The exercise involved firing a South Korean-developed Hyunmoo missile into the South’s territorial waters, “countering North Korea’s destabilizing and unlawful actions.”

“The [Republic of Korea]-US Alliance remains committed to peace and prosperity on the Korean Peninsula and throughout the Asia-Pacific,” the Army said.

An announcement on North Korea state TV was reported to claim that North Korea was now “a fully-fledged nuclear power,” and that its missile was “capable of hitting any part of the world.”

The announcer also claimed the country’s missile had reached a height of 2,802 kilometers (1,731 miles) and flew 933 kilometers for 39 minutes.

Check out the full story on Buzzfeed.com.

 

Stars Daniel Dae Kim and Grace Park have departed CBS’ “Hawaii Five-0.” Their characters, Chin Ho Kelly and Kono Kalakaua, will not appear in the upcoming eighth season. The characters’ absence will be referenced in the season premiere.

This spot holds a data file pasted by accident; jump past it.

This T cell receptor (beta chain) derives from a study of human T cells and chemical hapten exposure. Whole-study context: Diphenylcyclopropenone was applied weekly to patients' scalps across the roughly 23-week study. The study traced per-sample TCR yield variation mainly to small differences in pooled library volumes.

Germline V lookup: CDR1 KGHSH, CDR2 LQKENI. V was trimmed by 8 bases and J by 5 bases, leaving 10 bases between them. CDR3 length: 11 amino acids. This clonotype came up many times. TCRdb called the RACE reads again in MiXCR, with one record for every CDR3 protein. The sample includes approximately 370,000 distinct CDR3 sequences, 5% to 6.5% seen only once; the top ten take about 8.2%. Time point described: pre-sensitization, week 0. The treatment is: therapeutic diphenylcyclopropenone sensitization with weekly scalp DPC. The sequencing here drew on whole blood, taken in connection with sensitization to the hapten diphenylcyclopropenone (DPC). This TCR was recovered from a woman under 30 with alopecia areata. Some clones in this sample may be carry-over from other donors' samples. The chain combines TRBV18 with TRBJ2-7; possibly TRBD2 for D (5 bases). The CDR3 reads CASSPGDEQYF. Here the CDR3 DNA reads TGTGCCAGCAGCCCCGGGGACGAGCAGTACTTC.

Sources tell Variety that Park and Kim had been seeking pay equality with stars Alex O’Loughlin and Scott Caan, but were unable to reach satisfactory deals with CBS Television Studios, which produces the series. CBS’s final offer to Kim and Park was believed to have been 10-15% lower than what O’Loughlin and Caan make in salary. O’Laughlin and Caan each have deals that also provide them percentage points on the show’s back end.

“I will never forget meeting Daniel while still writing the pilot and being certain there was no other actor who I’d want to play Chin Ho Kelly,” said executive producer Peter Lenkov. “Needless to say, Daniel has been an instrumental part of the success of ‘Hawaii Five-0’ over the past 7 seasons and it has personally been a privilege to know him. Grace’s presence gave ‘Hawaii Five-0’ a beauty and serenity to each episode. She was the consummate collaborator, helping build her character from day 1. They will always be ohana to us, we will miss them and we wish them both all the best.”